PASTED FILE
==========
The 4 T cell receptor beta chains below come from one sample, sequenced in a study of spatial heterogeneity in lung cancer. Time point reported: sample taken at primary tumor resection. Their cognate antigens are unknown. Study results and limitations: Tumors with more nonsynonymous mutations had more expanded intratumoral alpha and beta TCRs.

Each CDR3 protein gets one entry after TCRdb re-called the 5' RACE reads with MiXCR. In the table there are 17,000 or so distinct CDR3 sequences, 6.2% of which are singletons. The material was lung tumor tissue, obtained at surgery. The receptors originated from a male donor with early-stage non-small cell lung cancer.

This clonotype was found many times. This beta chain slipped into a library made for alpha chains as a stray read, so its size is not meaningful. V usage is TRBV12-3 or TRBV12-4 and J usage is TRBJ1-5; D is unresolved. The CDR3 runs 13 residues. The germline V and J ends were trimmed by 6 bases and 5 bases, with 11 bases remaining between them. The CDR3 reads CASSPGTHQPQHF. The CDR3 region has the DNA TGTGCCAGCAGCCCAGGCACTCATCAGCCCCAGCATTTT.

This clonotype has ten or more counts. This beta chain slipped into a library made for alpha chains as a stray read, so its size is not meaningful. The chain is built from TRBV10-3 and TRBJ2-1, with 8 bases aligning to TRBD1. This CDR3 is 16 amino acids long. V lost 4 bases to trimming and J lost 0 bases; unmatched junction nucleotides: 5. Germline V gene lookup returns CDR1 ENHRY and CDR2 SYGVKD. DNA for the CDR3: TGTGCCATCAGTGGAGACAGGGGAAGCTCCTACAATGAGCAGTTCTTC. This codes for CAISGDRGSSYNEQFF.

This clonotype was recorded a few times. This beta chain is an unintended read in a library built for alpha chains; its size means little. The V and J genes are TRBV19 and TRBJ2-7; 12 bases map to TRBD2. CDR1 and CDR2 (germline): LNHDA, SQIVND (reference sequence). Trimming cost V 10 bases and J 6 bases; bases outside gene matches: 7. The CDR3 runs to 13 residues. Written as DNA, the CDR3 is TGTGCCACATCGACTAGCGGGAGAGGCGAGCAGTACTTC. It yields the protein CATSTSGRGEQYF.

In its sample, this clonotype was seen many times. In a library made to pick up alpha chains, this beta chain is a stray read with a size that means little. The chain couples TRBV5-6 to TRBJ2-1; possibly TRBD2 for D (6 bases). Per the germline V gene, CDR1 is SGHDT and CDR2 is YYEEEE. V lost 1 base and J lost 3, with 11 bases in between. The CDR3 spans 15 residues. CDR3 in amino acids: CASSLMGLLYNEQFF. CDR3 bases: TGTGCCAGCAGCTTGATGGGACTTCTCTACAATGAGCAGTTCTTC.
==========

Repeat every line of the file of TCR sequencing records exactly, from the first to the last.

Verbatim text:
The 4 T cell receptor beta chains below come from one sample, sequenced in a study of spatial heterogeneity in lung cancer. Time point reported: sample taken at primary tumor resection. Their cognate antigens are unknown. Study results and limitations: Tumors with more nonsynonymous mutations had more expanded intratumoral alpha and beta TCRs.

Each CDR3 protein gets one entry after TCRdb re-called the 5' RACE reads with MiXCR. In the table there are 17,000 or so distinct CDR3 sequences, 6.2% of which are singletons. The material was lung tumor tissue, obtained at surgery. The receptors originated from a male donor with early-stage non-small cell lung cancer.

This clonotype was found many times. This beta chain slipped into a library made for alpha chains as a stray read, so its size is not meaningful. V usage is TRBV12-3 or TRBV12-4 and J usage is TRBJ1-5; D is unresolved. The CDR3 runs 13 residues. The germline V and J ends were trimmed by 6 bases and 5 bases, with 11 bases remaining between them. The CDR3 reads CASSPGTHQPQHF. The CDR3 region has the DNA TGTGCCAGCAGCCCAGGCACTCATCAGCCCCAGCATTTT.

This clonotype has ten or more counts. This beta chain slipped into a library made for alpha chains as a stray read, so its size is not meaningful. The chain is built from TRBV10-3 and TRBJ2-1, with 8 bases aligning to TRBD1. This CDR3 is 16 amino acids long. V lost 4 bases to trimming and J lost 0 bases; unmatched junction nucleotides: 5. Germline V gene lookup returns CDR1 ENHRY and CDR2 SYGVKD. DNA for the CDR3: TGTGCCATCAGTGGAGACAGGGGAAGCTCCTACAATGAGCAGTTCTTC. This codes for CAISGDRGSSYNEQFF.

This clonotype was recorded a few times. This beta chain is an unintended read in a library built for alpha chains; its size means little. The V and J genes are TRBV19 and TRBJ2-7; 12 bases map to TRBD2. CDR1 and CDR2 (germline): LNHDA, SQIVND (reference sequence). Trimming cost V 10 bases and J 6 bases; bases outside gene matches: 7. The CDR3 runs to 13 residues. Written as DNA, the CDR3 is TGTGCCACATCGACTAGCGGGAGAGGCGAGCAGTACTTC. It yields the protein CATSTSGRGEQYF.

In its sample, this clonotype was seen many times. In a library made to pick up alpha chains, this beta chain is a stray read with a size that means little. The chain couples TRBV5-6 to TRBJ2-1; possibly TRBD2 for D (6 bases). Per the germline V gene, CDR1 is SGHDT and CDR2 is YYEEEE. V lost 1 base and J lost 3, with 11 bases in between. The CDR3 spans 15 residues. CDR3 in amino acids: CASSLMGLLYNEQFF. CDR3 bases: TGTGCCAGCAGCTTGATGGGACTTCTCTACAATGAGCAGTTCTTC.